[Stéphane Cousineau] Risk management. So that's a very good question because I think that one of the challenges that we have is sometimes, the culture around risk management is, how can we eliminate risk? Like risk management, is that zero risk? No, that's not risk management. Like, how can we be smart about the risks that we're taking? Right? How can we establish proactiveness around that risk management? Remember, I was talking about this little committee that we had created. That's exactly what we were trying to address. Because risk is all around probability and impact, right? And if you're well equipped with all sorts of mitigation measures before it happens, suddenly you are kind of like, be not only proactive but, you're addressing the risk, you're managing your risk, right? And that's smart risk taking. This is where the employees, the managers or the director can actually contribute to "yes, there are risks and there's going to be something that's going to happen. There's no doubt, right? But we're ready for it." And I think that's how I see risk management. It's how you manage risk. But risk, it's not zero risk, right? It's smart risk taking.

[Manon Fillion] You're absolutely right. And I cannot agree more about, we have to recognize risk, and we should never pretend that there's no risk when we do projects or transformation. And I guess, even based on my experience, sometimes—and I'm looping back with your green symptom, when we brief and we go to the governance committee where we have the feeling that it has to be green because we're a little bit afraid that, you know, if it's yellow and it's red, that they don't want to hear about it.  And it's all about knowing, and making sure that senior management knows, about the expectations and what kinds of risks we agree to take as an organization. So I think it's very important, and just to put the emphasis again on. I think we have to be clear and demonstrate that we did the analysis and have some options, but that it could happen.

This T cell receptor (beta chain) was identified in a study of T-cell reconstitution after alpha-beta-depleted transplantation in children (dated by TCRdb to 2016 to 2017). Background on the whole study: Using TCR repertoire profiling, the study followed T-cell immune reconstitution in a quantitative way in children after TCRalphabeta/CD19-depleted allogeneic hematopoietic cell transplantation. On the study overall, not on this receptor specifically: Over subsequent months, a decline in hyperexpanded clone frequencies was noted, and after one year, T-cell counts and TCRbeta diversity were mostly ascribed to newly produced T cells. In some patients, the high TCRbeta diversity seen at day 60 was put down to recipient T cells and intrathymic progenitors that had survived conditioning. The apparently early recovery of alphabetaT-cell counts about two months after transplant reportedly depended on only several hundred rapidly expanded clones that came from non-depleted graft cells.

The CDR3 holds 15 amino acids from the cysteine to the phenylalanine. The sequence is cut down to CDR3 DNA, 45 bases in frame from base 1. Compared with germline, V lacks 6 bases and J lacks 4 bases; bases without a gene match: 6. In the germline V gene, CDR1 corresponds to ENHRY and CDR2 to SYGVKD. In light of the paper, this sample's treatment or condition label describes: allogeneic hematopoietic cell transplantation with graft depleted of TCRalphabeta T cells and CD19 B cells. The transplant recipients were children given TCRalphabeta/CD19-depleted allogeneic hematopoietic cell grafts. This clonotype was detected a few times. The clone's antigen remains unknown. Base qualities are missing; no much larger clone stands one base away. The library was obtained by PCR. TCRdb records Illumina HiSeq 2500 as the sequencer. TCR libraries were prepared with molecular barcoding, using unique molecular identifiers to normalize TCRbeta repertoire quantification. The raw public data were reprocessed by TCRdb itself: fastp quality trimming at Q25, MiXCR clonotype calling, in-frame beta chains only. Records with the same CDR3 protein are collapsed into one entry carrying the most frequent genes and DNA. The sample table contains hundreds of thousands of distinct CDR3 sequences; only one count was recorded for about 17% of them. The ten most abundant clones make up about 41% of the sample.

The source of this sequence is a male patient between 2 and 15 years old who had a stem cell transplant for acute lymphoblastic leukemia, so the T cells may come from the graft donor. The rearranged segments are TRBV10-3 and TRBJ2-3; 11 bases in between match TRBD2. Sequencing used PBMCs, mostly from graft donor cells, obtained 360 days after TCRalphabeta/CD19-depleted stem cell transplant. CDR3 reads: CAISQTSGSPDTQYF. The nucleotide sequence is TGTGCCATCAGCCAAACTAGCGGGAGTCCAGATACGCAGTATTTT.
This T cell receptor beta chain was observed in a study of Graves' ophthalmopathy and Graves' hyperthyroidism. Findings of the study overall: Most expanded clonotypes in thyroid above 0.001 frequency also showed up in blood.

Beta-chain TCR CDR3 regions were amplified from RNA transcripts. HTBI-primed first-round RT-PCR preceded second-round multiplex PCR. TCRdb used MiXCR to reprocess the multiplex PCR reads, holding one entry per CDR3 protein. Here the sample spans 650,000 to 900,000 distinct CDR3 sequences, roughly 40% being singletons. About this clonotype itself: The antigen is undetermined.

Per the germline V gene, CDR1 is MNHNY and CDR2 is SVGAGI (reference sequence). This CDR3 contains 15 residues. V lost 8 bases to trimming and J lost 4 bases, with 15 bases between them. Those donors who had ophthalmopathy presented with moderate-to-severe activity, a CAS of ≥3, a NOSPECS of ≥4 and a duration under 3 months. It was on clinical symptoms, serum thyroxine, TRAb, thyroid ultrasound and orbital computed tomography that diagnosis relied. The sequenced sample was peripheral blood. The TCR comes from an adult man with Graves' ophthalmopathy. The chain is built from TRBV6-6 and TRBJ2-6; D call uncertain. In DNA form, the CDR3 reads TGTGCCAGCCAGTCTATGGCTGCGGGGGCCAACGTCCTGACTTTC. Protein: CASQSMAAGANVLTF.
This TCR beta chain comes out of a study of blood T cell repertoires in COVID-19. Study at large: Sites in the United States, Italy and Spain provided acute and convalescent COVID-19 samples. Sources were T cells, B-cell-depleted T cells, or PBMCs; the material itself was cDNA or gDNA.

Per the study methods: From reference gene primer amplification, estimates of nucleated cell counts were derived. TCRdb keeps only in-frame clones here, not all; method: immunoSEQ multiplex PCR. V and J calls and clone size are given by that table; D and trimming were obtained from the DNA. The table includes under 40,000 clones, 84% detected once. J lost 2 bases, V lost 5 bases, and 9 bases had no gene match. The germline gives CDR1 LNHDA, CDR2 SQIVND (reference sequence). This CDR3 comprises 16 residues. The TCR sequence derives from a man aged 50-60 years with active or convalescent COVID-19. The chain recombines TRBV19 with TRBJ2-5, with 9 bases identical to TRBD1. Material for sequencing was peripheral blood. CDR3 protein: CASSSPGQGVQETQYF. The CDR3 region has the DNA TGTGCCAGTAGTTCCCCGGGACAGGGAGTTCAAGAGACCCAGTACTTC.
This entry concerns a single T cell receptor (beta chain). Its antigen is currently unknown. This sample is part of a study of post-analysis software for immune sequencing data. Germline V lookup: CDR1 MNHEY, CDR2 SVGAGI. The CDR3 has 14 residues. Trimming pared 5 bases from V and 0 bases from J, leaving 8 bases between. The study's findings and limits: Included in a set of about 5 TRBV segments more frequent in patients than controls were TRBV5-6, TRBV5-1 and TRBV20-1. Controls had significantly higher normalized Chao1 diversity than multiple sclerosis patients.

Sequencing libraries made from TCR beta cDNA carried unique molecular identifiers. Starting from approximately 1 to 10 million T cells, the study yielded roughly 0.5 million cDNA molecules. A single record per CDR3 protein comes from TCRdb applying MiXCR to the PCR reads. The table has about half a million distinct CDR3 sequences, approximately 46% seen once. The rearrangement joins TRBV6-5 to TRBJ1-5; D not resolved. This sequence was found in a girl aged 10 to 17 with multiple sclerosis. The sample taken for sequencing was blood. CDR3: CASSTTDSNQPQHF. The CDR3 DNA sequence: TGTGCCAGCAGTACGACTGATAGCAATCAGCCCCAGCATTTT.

[Manon Fillion] I agree with you. We've talked about things in terms of employee engagement. This morning in preparation for our discussion, I was thinking about how we can be more engaging. I came across a quote that kind of upset me that said just because the decision is made, doesn't mean that employees or people accept the change. Just because we've implemented the change doesn't mean that, hooray, we've transitioned. How do you approach this?

[Stéphane Cousineau] The people who know me are aware that I'm a bit particular when it comes to selling messages about transformation, whether it's a vision statement or a priority. The first thing I learned in my career as an executive is that the way we communicate in our leadership style is important. How many times have we been to presentations where there are strategic goals and priorities, and everything is supported by all kinds of initiatives, etc., and there's a formality to it that's a little, pardon the English expression, "dry."

My style is very different. I like having fun with people. First, they spend most of their time with us, and we're always looking for fun ways to sell our priorities, our vision, our direction. "So let's make it fun."